The latest issue of Robocon Magazine No. 50 is on magazine stands here and online via Amazon Japan. As usual it's full of great content, lots of event reports, some interesting construction walk throughs, an overview of all the exciting robot competitions planned for 2007, and even one surprising photo of a very strange 'gaijin' enjoying robot soccer Japanese style.
We are often asked about the Japanese books and magazines we read and could recommend to others. At first we hesitated to make any suggestions given the language challenges, but enough people have indicated an interest that we've decided to regularly post about some of the best robot publications available here in Japan. It also turns out to be very easy to order them from overseas, as we explain below.
A good place to start is with the ROBO-ONE Official Guide since the book gives a great overview of the ROBO-ONE events, competitors, and organization while including a wealth of graphics and photos that even fans that don't understand any Japanese will find fascinating.(more…)
The Yahoo Japan Comics section is currently running a Act-On manga series section from Flex Comix for a limited time. The Act-On storyline, created by Minoru Kamiya, features the adventures, and misadventures of an active group of ROBO-ONE robot fans and builders. In addition to a general overview of the manga, there are also several links to pop-up windows with previous chapters in the series.
In doing some research, Ryan ran across several images that included a robot that he thought must have been constructed in the 1940's or earlier, but couldn't locate any background information. So, he turned to the comp.robotics.misc group on the internet for help. Within 24 hours several group members responded with helpful information and pointers. A few days later there were more details, and in less than a week the story behind the robot was confirmed.
The robot turned out to be "Alpha", a 6 foot 4 inch steel giant that tipped the scales at around 1 ton, yet was able to respond to spoken questions using primitive voice recognition. During demonstrations that took place in 1934, it would answer questions, "read" a newspaper, and even fire a pistol. Unfortunately Alpha had never heard of Asimov's Three Laws, because according to a November 1934 Time Magazine article the robot managed to blast the skin off it's inventor's arm, and on another occasion put an assistant in the hospital.
It looks like we have a very interesting Christmas coming up. Although they are relatively hard to come by here in Japan, Christmas morning is very likely to find a brand new iRobot Roomba under the tree. We've been drooling over the Roomba for a long, long time.
And, to go along with it, there will also be a brand new book titled - Hacking Roomba: ExtremeTech that includes hacks documenting how to drive the Roomba, play with sensors, get it to sing, connect it to the net, turn it into a mobile Roomba-cam, and even how to put Linux on the Roomba.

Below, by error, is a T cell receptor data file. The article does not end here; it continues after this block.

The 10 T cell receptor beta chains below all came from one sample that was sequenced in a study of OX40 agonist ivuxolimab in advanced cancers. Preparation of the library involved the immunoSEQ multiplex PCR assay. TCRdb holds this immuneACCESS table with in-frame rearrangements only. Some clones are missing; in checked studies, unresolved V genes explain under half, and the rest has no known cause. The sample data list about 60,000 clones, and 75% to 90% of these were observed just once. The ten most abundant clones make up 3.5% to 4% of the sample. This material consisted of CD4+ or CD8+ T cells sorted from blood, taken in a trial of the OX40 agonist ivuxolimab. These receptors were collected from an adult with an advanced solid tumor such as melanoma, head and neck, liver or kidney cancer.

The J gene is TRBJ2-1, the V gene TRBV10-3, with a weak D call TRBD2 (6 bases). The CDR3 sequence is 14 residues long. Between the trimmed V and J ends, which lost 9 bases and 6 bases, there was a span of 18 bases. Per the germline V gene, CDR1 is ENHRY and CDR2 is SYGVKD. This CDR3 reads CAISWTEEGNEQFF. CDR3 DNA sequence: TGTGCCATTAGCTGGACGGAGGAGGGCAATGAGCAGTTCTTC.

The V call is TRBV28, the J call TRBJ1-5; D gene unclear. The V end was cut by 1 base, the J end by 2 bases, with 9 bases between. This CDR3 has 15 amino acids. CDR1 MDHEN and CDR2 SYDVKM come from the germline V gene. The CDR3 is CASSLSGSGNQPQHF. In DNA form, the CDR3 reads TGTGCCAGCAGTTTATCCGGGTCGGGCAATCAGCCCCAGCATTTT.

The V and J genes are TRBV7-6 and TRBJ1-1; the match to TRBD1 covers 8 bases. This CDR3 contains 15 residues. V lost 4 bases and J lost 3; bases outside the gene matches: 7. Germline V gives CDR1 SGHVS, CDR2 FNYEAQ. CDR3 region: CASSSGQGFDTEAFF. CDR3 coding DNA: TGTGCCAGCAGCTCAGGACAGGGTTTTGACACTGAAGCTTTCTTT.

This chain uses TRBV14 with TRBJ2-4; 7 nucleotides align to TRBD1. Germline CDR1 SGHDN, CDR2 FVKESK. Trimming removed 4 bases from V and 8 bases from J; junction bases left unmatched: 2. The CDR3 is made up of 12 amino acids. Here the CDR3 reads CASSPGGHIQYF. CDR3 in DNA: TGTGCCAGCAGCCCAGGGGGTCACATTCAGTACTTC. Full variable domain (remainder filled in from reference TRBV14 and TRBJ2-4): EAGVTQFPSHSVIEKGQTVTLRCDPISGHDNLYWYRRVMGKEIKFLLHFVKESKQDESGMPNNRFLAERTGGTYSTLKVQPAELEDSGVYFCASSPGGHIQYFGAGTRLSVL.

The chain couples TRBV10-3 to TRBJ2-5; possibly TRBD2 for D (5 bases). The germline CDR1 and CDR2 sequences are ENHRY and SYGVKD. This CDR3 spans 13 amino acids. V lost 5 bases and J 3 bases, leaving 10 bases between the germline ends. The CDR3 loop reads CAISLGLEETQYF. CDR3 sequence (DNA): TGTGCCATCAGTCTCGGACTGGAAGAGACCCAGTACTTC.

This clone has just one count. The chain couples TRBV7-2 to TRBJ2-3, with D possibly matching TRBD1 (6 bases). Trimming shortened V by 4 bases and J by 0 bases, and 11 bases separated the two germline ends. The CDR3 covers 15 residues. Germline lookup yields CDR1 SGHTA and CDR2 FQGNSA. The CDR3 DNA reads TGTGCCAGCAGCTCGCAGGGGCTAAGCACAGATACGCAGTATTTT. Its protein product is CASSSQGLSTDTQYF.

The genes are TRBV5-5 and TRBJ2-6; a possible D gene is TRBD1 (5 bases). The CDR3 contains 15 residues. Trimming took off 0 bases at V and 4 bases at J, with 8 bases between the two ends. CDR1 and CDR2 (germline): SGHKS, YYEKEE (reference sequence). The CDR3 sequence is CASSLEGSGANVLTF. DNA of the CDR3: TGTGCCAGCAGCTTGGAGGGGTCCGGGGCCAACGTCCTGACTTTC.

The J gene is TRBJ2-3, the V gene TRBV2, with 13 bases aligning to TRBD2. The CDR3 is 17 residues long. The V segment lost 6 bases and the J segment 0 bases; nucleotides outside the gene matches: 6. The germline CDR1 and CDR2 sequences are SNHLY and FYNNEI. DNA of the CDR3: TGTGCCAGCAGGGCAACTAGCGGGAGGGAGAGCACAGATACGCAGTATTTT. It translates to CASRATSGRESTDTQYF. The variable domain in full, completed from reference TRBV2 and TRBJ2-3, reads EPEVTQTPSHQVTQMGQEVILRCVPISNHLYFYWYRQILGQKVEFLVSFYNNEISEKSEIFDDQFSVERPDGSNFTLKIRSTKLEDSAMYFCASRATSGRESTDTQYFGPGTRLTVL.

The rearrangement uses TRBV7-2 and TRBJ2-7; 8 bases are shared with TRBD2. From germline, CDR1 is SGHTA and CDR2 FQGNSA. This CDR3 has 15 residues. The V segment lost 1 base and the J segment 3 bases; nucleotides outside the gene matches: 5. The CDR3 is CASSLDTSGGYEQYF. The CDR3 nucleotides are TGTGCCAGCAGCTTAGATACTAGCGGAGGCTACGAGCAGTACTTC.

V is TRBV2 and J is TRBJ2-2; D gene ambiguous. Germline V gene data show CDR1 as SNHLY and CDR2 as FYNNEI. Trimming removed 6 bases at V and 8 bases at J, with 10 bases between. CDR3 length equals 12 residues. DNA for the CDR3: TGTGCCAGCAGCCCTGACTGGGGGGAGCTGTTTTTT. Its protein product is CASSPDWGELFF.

Actually, on second thought, we better buy two Roomba's. One to keep our floors clean, and a second one to hack and have fun with...
MANOI AT01, the new humanoid robot from Kyosho, sure gets around. Even though he's not available for general sale outside of Japan yet, he's popping up in well-known newspapers, magazines, and websites all over the world. Yesterday, November 1st, he outdid himself by appearing in two famous publications at the same time.
First, he showed up on the Wired.com website in an excellent article titled "I, Robot Builder" written by Tim Hornyak the author of "Loving the Machine: The Art and Science of Japanese Robots." The article has just the right mix of facts and humor to give you a real taste of what he went through building the robot right out of the box. Tim is well qualified to report on the MANOI AT01 given his years of experience as a technology, culture, and history reporter based here in Japan since 1999.
Second, the MANOI AT01 graced the five pages in a feature article for the Winter 2006 issue of ROBOT Magazine that hit news stands and bookstores on the 1st. The article includes a lot of the background behind the robot's development, its ROBO-ONE legacy, and an interesting performance comparison chart. There are also some nice excerpts from the print article in a 'teaser' version on the ROBOT Magazine website.
Engadget, one of our favorite online sources of interesting and “wow” technology stuff, just ran an article on super-RFID tags and the Department of Homeland Security. The obvious twist on that story is the invasion of privacy angle, and of course that is a serious concern. But it also got us thinking more deeply about the application of RFID tags to more mundane problems - like how your robot might know its location and how it might follow you around . . .
As every good comedian and humorist finds out sooner or later, the real key to getting belly laughs from your audience is to connect with them at a gut level, and the key to establishing that connection is to choose the right audience. So, it’s no surprise that when Daniel H. Wilson, the author of How To Survive A Robot Uprising, visited Google recently to talk about the book, and tell a few robot jokes, he found a very receptive audience.